A private equity firm website is an important stepping stone to continued success. A well-designed website lets the firm tell their story, promote their brand, and generate new business.
If your private equity firm is creating its first website or doing a redesign, the examples we’re about to show you are all great ones to take inspiration from. They include crucial design elements like portfolios, team pages, investment criteria, and more.
The first website on our list is for Graham Partners, a private equity firm founded in 1988. They specialize in advanced manufacturing businesses and industrial technology.
Upon clicking onto the site, you’re greeted with a stunning graphic of a medical professional at work accompanied by Graham’s slogan: “greatness isn’t born. It is built.”
Graham has more of these full-sized, attention-grabbing images on each page on their site, including their approach page, team, portfolio, and about pages. This lends the website a clean cohesion throughout.
Should you become a client of Graham Partners, you’ll need to log into their website. Their client login portal is visible on the homepage at the top righthand corner. That makes logging in far less time-consuming.
These elements all lend the Graham Partners website a great user experience. This private equity website design is organized in such a way that finding the information you need doesn’t take long.
Runway Growth Capital has worked with such partners as eSilicon, AllClear ID, Placecast, Drawbridge, and Mobius Imaging, generating $560 million in total loan commitments over time. What is it about their website that works so well?
Immediately, Runway seeks to gain your interest (and potentially your business) with a well-placed Let’s Connect button smack-dab in the middle of the homepage. This takes you to their contact page, where you can then send them an email through their website.
Although we can’t show you in the image above, that cityscape that takes up the majority of Runway Growth Capital’s homepage animates. It goes from showing iconic scenes like the Golden Gate Bridge to an overhead shot of a bustling city street.
Contrasting with the electric green details, this is impactful.
Further down the page, that dark blue and neon green color scheme continues in unison, providing the design basis Runway’s website follows on all its other pages. The slanted image style as seen above recurs as well, although with a solid blue background, not an animated one.
While neon colors can be a risky choice for the main color scheme, Runway Growth Capital shows how it can be done. If the contrasting color is muted enough, you get a website that catches the eye rather than acts as an eyesore.
Runway doesn’t implement an endless scroll, but their navigation is still easy.
At first glance, the HGGC website looks rather understated, especially compared to the other private equity website designs we discussed thus far.. Yet with a closer examination, a clear theme emerges: stacked images and text boxes that almost look like building blocks.
The layout on HGGC’s about page as displayed above is a great example of this, but it’s also evident on their portfolio, team, and even their media and outreach pages. Not only does keeping every element on your website in literal boxes like this lend itself to a cleaner design, but it does look like building blocks.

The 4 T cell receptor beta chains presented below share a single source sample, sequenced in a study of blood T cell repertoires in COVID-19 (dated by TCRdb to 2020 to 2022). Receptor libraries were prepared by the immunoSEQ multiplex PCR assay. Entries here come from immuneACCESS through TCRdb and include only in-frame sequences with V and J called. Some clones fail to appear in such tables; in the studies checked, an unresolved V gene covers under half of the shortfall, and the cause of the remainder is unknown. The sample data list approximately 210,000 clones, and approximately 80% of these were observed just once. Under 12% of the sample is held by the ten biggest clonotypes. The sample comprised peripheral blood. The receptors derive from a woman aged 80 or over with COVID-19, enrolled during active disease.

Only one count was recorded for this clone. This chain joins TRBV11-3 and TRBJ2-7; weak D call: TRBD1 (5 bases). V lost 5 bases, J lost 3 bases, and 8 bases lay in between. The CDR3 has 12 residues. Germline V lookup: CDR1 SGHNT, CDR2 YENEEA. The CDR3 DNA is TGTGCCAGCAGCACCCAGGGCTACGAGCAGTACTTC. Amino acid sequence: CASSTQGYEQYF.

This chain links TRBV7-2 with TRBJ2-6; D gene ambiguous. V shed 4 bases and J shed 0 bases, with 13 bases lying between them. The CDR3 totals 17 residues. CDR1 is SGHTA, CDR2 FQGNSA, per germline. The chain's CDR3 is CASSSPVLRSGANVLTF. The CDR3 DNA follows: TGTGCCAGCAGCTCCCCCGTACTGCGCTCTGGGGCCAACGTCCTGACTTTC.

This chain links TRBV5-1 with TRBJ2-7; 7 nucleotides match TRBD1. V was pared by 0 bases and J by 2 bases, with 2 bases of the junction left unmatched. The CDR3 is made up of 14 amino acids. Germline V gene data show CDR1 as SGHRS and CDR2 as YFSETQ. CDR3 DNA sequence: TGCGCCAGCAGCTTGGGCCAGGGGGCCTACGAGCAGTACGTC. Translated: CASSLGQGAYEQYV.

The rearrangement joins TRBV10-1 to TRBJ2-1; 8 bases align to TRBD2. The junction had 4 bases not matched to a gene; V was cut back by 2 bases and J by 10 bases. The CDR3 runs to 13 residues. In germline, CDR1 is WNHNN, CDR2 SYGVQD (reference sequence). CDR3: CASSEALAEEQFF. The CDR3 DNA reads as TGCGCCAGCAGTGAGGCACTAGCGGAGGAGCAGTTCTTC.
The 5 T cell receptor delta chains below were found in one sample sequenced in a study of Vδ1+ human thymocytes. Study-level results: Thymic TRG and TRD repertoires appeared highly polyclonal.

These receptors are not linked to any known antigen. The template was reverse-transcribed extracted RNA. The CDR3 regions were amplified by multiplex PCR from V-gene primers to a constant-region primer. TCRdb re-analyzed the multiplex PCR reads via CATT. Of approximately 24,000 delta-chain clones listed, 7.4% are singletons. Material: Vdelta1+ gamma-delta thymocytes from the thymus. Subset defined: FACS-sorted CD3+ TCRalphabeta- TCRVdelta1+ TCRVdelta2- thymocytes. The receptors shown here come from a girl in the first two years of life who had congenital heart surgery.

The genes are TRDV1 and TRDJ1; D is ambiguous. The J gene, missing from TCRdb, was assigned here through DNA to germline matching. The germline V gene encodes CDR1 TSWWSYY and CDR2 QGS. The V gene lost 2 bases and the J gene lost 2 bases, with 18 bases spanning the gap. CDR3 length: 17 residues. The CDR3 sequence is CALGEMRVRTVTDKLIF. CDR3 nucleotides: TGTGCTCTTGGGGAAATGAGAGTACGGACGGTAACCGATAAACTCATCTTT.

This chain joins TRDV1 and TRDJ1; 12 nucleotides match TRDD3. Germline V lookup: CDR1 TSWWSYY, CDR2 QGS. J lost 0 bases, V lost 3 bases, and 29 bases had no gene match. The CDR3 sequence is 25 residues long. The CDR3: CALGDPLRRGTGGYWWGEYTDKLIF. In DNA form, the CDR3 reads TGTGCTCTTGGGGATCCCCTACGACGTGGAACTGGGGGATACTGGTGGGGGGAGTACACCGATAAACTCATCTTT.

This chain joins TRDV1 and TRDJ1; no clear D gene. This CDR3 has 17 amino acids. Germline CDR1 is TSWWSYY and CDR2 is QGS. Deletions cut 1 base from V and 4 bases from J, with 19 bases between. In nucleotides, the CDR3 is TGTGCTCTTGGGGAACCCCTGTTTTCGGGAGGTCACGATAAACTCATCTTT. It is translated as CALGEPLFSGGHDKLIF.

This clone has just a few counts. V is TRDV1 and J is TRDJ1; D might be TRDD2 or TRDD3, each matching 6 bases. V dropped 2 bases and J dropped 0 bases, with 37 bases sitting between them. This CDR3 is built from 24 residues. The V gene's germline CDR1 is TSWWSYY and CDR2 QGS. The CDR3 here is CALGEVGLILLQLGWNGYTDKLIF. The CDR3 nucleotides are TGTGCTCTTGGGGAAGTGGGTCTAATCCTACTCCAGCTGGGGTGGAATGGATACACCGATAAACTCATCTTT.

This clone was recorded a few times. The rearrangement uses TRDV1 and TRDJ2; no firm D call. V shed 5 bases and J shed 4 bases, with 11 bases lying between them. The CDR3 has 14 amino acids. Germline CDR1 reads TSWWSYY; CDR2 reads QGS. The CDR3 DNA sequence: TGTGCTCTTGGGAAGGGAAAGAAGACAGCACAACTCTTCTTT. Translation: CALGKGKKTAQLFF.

These “blocks,” so to speak, seem like they’re stacking upwards on most of HGGC’s pages.
This ascent brings to mind a successful climb, just like the kind of success HGGC’s many clients have experienced through working with the firm. Whether intentional or not, it’s an intelligent design choice through and through.
Simple explanations of business and services makes reading through HGGC’s website pleasant.
Although HGGC’s website has a more basic style, the focus on the user experience is clear from their homepage to the outreach page and every other page in between.
Our next private equity firm website with an exemplary design is Insight Partners.
You can quickly connect with Insight Partners in two ways without scrolling. First, there’s their contact page link at the top, and next, the social feed on the homepage. By clicking a recent tweet from Insight Partners or the Twitter logo itself, you’re redirected to their Twitter account.
Should you want to follow them or even seek out their other social media profiles from there, you’re on the right path.
Like HGGC, Insight Partners organizes its page elements into neat blocks. Yet this time, there’s color-coding in such hues as teal, orange, and red.
Insight’s onsite page is in a similar style, introducing even more colors per themed box. These include darker hues such as purple and navy blue. What makes this website design work so well is the pristine and simple white background.
A darker background would make those equally dark boxes get lost. Overcomplicating the background with an image or design would also look too busy and cluttered.
Insight Partners is more about letting their company’s lineage speak for itself rather than going too graphics-heavy. And while they do stay colorful throughout their website, it’s not to the point of distraction.
The bright blocks we described in the last section are more than just visually appealing. They lend to Insight Partners’ overall website design and user experience, enhancing both. You don’t struggle to find what you’re looking for when everything is so neatly color-coded, labeled, and organized.
Artemis Private Equity is a firm that works with many clients and industries. While they could have told you that outright by dropping names, they prefer to show their clientele breadth through images as well.
Artemis shows the various industries they work with, among them medical, specialty chemicals, science, energy, defense, automotive, aerospace, and industrial automation. Each has an accompanying photo for increased visualization.